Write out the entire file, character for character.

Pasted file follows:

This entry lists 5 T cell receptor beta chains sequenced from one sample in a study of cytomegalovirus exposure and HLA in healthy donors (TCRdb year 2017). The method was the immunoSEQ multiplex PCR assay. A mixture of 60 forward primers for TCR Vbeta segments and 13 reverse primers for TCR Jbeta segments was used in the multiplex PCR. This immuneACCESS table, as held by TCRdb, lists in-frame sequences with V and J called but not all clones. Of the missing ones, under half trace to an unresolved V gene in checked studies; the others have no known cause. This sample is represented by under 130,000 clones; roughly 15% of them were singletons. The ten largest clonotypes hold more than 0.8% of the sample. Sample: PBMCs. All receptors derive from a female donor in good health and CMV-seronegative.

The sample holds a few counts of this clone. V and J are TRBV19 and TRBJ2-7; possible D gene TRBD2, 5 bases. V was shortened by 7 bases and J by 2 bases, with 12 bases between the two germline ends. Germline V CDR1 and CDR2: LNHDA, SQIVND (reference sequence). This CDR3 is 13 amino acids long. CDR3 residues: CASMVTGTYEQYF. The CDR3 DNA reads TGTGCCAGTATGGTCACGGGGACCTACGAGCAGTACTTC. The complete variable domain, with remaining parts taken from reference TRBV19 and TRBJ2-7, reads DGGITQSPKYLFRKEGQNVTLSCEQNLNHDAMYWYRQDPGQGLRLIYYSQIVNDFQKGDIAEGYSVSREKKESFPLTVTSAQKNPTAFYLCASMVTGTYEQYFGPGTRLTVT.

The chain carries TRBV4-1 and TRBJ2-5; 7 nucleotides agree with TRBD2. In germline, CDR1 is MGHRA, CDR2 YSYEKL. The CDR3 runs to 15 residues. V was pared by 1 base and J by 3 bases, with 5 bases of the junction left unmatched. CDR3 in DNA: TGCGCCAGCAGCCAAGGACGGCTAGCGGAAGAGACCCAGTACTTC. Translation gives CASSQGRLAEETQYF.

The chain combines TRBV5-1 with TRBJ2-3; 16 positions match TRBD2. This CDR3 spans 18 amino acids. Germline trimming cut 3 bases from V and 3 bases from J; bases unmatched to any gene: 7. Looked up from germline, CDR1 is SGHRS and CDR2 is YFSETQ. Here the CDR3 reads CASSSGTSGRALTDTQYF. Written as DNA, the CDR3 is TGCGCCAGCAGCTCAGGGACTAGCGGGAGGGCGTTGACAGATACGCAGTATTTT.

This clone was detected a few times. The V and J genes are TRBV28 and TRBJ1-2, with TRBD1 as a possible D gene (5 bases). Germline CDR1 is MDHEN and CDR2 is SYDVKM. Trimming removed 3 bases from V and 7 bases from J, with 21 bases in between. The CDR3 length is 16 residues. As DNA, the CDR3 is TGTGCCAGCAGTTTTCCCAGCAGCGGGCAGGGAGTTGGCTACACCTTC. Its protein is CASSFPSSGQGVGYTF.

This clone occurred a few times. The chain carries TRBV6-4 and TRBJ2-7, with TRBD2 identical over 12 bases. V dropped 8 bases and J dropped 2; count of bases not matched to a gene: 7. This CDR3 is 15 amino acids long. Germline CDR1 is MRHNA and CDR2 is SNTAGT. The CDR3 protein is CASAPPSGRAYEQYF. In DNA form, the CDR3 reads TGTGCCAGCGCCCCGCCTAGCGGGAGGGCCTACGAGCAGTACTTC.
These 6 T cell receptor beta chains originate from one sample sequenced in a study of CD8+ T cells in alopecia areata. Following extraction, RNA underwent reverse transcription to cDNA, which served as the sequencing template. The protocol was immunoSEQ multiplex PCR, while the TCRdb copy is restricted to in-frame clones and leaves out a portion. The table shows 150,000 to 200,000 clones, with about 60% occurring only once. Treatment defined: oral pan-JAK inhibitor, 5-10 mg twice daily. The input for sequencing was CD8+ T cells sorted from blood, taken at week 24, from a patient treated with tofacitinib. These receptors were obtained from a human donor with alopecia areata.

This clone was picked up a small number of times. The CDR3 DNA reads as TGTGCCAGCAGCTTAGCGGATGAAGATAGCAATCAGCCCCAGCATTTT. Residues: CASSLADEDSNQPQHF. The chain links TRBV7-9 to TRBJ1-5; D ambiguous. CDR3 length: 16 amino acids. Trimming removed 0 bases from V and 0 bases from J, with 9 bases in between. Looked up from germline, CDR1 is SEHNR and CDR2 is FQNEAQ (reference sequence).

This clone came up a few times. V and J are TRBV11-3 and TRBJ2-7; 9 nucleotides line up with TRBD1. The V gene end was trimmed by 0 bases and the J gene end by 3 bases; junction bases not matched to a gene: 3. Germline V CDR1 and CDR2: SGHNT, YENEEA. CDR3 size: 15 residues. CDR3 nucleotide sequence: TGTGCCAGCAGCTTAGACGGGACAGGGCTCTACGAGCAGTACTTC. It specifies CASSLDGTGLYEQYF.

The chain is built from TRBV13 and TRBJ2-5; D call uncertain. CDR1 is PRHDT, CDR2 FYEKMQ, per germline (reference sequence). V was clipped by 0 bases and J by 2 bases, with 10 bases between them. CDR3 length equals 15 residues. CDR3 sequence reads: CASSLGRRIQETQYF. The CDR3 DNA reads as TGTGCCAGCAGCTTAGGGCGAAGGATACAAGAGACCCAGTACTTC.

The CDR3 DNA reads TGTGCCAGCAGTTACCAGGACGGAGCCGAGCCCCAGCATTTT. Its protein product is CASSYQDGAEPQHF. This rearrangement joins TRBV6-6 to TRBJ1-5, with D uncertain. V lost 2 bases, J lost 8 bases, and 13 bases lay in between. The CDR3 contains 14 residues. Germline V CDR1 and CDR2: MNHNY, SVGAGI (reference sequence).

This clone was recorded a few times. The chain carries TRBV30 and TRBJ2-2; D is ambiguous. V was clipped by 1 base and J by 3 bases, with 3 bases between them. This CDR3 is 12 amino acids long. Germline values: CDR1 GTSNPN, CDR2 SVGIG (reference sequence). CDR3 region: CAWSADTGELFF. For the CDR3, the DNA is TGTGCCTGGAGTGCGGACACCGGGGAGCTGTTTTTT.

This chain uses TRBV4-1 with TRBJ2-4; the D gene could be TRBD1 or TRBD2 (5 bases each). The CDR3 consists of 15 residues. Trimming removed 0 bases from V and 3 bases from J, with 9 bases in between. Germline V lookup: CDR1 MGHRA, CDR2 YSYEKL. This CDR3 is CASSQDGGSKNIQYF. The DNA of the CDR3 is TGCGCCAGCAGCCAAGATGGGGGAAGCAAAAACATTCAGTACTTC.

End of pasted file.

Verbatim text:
This entry lists 5 T cell receptor beta chains sequenced from one sample in a study of cytomegalovirus exposure and HLA in healthy donors (TCRdb year 2017). The method was the immunoSEQ multiplex PCR assay. A mixture of 60 forward primers for TCR Vbeta segments and 13 reverse primers for TCR Jbeta segments was used in the multiplex PCR. This immuneACCESS table, as held by TCRdb, lists in-frame sequences with V and J called but not all clones. Of the missing ones, under half trace to an unresolved V gene in checked studies; the others have no known cause. This sample is represented by under 130,000 clones; roughly 15% of them were singletons. The ten largest clonotypes hold more than 0.8% of the sample. Sample: PBMCs. All receptors derive from a female donor in good health and CMV-seronegative.

The sample holds a few counts of this clone. V and J are TRBV19 and TRBJ2-7; possible D gene TRBD2, 5 bases. V was shortened by 7 bases and J by 2 bases, with 12 bases between the two germline ends. Germline V CDR1 and CDR2: LNHDA, SQIVND (reference sequence). This CDR3 is 13 amino acids long. CDR3 residues: CASMVTGTYEQYF. The CDR3 DNA reads TGTGCCAGTATGGTCACGGGGACCTACGAGCAGTACTTC. The complete variable domain, with remaining parts taken from reference TRBV19 and TRBJ2-7, reads DGGITQSPKYLFRKEGQNVTLSCEQNLNHDAMYWYRQDPGQGLRLIYYSQIVNDFQKGDIAEGYSVSREKKESFPLTVTSAQKNPTAFYLCASMVTGTYEQYFGPGTRLTVT.

The chain carries TRBV4-1 and TRBJ2-5; 7 nucleotides agree with TRBD2. In germline, CDR1 is MGHRA, CDR2 YSYEKL. The CDR3 runs to 15 residues. V was pared by 1 base and J by 3 bases, with 5 bases of the junction left unmatched. CDR3 in DNA: TGCGCCAGCAGCCAAGGACGGCTAGCGGAAGAGACCCAGTACTTC. Translation gives CASSQGRLAEETQYF.

The chain combines TRBV5-1 with TRBJ2-3; 16 positions match TRBD2. This CDR3 spans 18 amino acids. Germline trimming cut 3 bases from V and 3 bases from J; bases unmatched to any gene: 7. Looked up from germline, CDR1 is SGHRS and CDR2 is YFSETQ. Here the CDR3 reads CASSSGTSGRALTDTQYF. Written as DNA, the CDR3 is TGCGCCAGCAGCTCAGGGACTAGCGGGAGGGCGTTGACAGATACGCAGTATTTT.

This clone was detected a few times. The V and J genes are TRBV28 and TRBJ1-2, with TRBD1 as a possible D gene (5 bases). Germline CDR1 is MDHEN and CDR2 is SYDVKM. Trimming removed 3 bases from V and 7 bases from J, with 21 bases in between. The CDR3 length is 16 residues. As DNA, the CDR3 is TGTGCCAGCAGTTTTCCCAGCAGCGGGCAGGGAGTTGGCTACACCTTC. Its protein is CASSFPSSGQGVGYTF.

This clone occurred a few times. The chain carries TRBV6-4 and TRBJ2-7, with TRBD2 identical over 12 bases. V dropped 8 bases and J dropped 2; count of bases not matched to a gene: 7. This CDR3 is 15 amino acids long. Germline CDR1 is MRHNA and CDR2 is SNTAGT. The CDR3 protein is CASAPPSGRAYEQYF. In DNA form, the CDR3 reads TGTGCCAGCGCCCCGCCTAGCGGGAGGGCCTACGAGCAGTACTTC.
These 6 T cell receptor beta chains originate from one sample sequenced in a study of CD8+ T cells in alopecia areata. Following extraction, RNA underwent reverse transcription to cDNA, which served as the sequencing template. The protocol was immunoSEQ multiplex PCR, while the TCRdb copy is restricted to in-frame clones and leaves out a portion. The table shows 150,000 to 200,000 clones, with about 60% occurring only once. Treatment defined: oral pan-JAK inhibitor, 5-10 mg twice daily. The input for sequencing was CD8+ T cells sorted from blood, taken at week 24, from a patient treated with tofacitinib. These receptors were obtained from a human donor with alopecia areata.

This clone was picked up a small number of times. The CDR3 DNA reads as TGTGCCAGCAGCTTAGCGGATGAAGATAGCAATCAGCCCCAGCATTTT. Residues: CASSLADEDSNQPQHF. The chain links TRBV7-9 to TRBJ1-5; D ambiguous. CDR3 length: 16 amino acids. Trimming removed 0 bases from V and 0 bases from J, with 9 bases in between. Looked up from germline, CDR1 is SEHNR and CDR2 is FQNEAQ (reference sequence).

This clone came up a few times. V and J are TRBV11-3 and TRBJ2-7; 9 nucleotides line up with TRBD1. The V gene end was trimmed by 0 bases and the J gene end by 3 bases; junction bases not matched to a gene: 3. Germline V CDR1 and CDR2: SGHNT, YENEEA. CDR3 size: 15 residues. CDR3 nucleotide sequence: TGTGCCAGCAGCTTAGACGGGACAGGGCTCTACGAGCAGTACTTC. It specifies CASSLDGTGLYEQYF.

The chain is built from TRBV13 and TRBJ2-5; D call uncertain. CDR1 is PRHDT, CDR2 FYEKMQ, per germline (reference sequence). V was clipped by 0 bases and J by 2 bases, with 10 bases between them. CDR3 length equals 15 residues. CDR3 sequence reads: CASSLGRRIQETQYF. The CDR3 DNA reads as TGTGCCAGCAGCTTAGGGCGAAGGATACAAGAGACCCAGTACTTC.

The CDR3 DNA reads TGTGCCAGCAGTTACCAGGACGGAGCCGAGCCCCAGCATTTT. Its protein product is CASSYQDGAEPQHF. This rearrangement joins TRBV6-6 to TRBJ1-5, with D uncertain. V lost 2 bases, J lost 8 bases, and 13 bases lay in between. The CDR3 contains 14 residues. Germline V CDR1 and CDR2: MNHNY, SVGAGI (reference sequence).

This clone was recorded a few times. The chain carries TRBV30 and TRBJ2-2; D is ambiguous. V was clipped by 1 base and J by 3 bases, with 3 bases between them. This CDR3 is 12 amino acids long. Germline values: CDR1 GTSNPN, CDR2 SVGIG (reference sequence). CDR3 region: CAWSADTGELFF. For the CDR3, the DNA is TGTGCCTGGAGTGCGGACACCGGGGAGCTGTTTTTT.

This chain uses TRBV4-1 with TRBJ2-4; the D gene could be TRBD1 or TRBD2 (5 bases each). The CDR3 consists of 15 residues. Trimming removed 0 bases from V and 3 bases from J, with 9 bases in between. Germline V lookup: CDR1 MGHRA, CDR2 YSYEKL. This CDR3 is CASSQDGGSKNIQYF. The DNA of the CDR3 is TGCGCCAGCAGCCAAGATGGGGGAAGCAAAAACATTCAGTACTTC.